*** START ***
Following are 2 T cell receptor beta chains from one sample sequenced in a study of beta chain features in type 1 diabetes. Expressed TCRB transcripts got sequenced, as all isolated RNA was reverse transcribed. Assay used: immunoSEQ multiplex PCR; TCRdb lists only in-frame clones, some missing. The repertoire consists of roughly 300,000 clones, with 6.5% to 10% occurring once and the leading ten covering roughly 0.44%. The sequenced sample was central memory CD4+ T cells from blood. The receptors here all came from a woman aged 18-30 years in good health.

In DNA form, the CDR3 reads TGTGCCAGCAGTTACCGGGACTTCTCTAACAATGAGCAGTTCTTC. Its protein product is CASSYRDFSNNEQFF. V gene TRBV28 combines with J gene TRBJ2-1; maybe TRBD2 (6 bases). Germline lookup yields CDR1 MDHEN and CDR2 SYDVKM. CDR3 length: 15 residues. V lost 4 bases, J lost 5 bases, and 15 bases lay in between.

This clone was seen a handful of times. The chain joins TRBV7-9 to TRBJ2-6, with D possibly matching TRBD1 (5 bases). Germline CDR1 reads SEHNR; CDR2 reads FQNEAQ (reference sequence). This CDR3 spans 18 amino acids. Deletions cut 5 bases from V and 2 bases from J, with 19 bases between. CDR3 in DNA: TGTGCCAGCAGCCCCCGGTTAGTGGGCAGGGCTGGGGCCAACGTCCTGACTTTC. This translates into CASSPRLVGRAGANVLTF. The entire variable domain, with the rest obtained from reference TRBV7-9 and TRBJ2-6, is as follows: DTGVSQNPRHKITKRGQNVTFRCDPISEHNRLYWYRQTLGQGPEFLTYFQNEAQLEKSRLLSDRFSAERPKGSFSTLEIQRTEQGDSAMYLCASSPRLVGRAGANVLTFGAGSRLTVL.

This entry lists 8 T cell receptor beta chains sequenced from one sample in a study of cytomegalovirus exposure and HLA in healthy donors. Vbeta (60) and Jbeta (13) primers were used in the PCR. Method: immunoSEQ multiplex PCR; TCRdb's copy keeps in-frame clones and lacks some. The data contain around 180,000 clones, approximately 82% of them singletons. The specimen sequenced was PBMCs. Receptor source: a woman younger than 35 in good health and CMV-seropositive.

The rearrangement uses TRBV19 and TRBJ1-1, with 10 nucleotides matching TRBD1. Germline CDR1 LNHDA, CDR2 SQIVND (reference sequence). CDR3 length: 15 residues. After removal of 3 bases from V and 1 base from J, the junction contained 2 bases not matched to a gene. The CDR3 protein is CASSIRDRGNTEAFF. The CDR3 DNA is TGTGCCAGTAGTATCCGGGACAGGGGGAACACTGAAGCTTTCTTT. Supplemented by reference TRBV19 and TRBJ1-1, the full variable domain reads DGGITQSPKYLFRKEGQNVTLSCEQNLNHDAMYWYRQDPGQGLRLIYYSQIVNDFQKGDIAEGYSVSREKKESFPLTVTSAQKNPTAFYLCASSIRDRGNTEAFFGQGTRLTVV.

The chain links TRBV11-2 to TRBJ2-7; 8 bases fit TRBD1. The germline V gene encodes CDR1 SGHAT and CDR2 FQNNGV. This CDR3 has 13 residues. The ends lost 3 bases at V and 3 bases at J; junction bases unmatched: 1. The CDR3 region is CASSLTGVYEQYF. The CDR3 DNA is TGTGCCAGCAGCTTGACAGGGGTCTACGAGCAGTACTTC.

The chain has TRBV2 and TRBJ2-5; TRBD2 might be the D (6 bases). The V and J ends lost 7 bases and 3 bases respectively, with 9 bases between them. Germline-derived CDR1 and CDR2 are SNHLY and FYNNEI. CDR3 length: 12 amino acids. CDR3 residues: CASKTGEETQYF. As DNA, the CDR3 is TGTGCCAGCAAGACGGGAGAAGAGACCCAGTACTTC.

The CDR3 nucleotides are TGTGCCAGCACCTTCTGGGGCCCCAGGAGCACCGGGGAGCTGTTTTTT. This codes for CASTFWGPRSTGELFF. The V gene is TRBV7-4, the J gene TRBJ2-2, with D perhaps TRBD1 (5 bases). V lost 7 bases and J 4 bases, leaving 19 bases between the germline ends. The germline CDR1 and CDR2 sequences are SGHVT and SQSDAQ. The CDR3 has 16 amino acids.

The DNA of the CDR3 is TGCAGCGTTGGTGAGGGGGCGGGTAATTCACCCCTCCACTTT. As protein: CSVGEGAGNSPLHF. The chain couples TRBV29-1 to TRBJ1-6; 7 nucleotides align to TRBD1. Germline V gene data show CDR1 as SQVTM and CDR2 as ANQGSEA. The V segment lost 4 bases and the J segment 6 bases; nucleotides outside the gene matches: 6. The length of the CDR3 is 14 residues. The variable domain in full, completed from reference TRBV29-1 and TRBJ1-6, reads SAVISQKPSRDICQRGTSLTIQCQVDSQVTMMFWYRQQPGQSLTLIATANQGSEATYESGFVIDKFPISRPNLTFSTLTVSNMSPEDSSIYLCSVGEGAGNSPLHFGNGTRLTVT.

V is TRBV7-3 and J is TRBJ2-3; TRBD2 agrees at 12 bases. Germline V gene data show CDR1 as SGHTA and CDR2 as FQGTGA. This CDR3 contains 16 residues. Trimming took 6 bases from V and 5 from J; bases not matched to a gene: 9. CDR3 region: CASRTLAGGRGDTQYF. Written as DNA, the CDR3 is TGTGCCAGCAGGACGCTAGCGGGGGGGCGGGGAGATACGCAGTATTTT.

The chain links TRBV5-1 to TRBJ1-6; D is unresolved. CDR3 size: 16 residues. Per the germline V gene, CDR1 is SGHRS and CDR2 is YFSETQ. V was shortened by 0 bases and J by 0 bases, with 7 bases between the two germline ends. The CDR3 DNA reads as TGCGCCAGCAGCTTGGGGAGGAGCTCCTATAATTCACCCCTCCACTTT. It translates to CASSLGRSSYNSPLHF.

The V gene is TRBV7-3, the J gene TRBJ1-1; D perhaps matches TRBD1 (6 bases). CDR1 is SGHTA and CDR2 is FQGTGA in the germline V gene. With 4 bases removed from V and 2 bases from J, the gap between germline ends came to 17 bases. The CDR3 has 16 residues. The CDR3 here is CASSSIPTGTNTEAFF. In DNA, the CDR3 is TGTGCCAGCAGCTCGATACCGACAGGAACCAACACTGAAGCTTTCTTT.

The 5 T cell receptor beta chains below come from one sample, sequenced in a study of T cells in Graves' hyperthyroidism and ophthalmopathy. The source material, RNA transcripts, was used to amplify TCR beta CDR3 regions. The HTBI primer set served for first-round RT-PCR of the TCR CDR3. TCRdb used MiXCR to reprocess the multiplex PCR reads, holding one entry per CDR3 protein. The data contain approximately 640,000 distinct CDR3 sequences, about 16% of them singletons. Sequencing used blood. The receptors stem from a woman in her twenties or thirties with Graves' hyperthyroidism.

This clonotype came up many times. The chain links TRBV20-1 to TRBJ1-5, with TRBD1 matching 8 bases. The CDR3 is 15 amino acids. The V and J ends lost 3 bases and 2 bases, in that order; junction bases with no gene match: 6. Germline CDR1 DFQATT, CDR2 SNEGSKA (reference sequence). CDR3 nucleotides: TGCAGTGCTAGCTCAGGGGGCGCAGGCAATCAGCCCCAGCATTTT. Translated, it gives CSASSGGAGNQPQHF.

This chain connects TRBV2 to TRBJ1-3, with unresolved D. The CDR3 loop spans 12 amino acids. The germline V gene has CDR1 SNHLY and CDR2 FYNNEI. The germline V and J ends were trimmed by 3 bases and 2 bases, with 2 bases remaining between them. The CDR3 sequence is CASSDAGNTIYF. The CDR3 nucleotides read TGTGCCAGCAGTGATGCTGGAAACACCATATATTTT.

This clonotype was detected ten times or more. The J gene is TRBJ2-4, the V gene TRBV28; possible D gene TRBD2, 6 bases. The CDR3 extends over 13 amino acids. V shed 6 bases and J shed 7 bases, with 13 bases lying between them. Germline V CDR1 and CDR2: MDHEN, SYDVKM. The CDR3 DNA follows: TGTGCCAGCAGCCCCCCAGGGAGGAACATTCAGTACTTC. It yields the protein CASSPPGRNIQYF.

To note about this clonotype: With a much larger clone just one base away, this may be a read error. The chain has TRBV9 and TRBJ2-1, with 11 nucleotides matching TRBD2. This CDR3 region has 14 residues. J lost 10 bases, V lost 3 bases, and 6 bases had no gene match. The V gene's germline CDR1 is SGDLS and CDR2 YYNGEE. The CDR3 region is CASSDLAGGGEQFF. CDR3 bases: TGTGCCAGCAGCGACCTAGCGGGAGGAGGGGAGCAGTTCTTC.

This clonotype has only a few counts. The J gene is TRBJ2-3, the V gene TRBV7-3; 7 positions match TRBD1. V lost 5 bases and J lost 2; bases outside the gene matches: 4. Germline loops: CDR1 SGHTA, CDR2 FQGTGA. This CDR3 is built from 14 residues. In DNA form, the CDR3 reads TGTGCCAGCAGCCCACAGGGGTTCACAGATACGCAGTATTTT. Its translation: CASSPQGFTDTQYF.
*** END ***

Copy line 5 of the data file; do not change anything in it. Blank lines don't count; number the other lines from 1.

The rearrangement uses TRBV19 and TRBJ1-1, with 10 nucleotides matching TRBD1. Germline CDR1 LNHDA, CDR2 SQIVND (reference sequence). CDR3 length: 15 residues. After removal of 3 bases from V and 1 base from J, the junction contained 2 bases not matched to a gene. The CDR3 protein is CASSIRDRGNTEAFF. The CDR3 DNA is TGTGCCAGTAGTATCCGGGACAGGGGGAACACTGAAGCTTTCTTT. Supplemented by reference TRBV19 and TRBJ1-1, the full variable domain reads DGGITQSPKYLFRKEGQNVTLSCEQNLNHDAMYWYRQDPGQGLRLIYYSQIVNDFQKGDIAEGYSVSREKKESFPLTVTSAQKNPTAFYLCASSIRDRGNTEAFFGQGTRLTVV.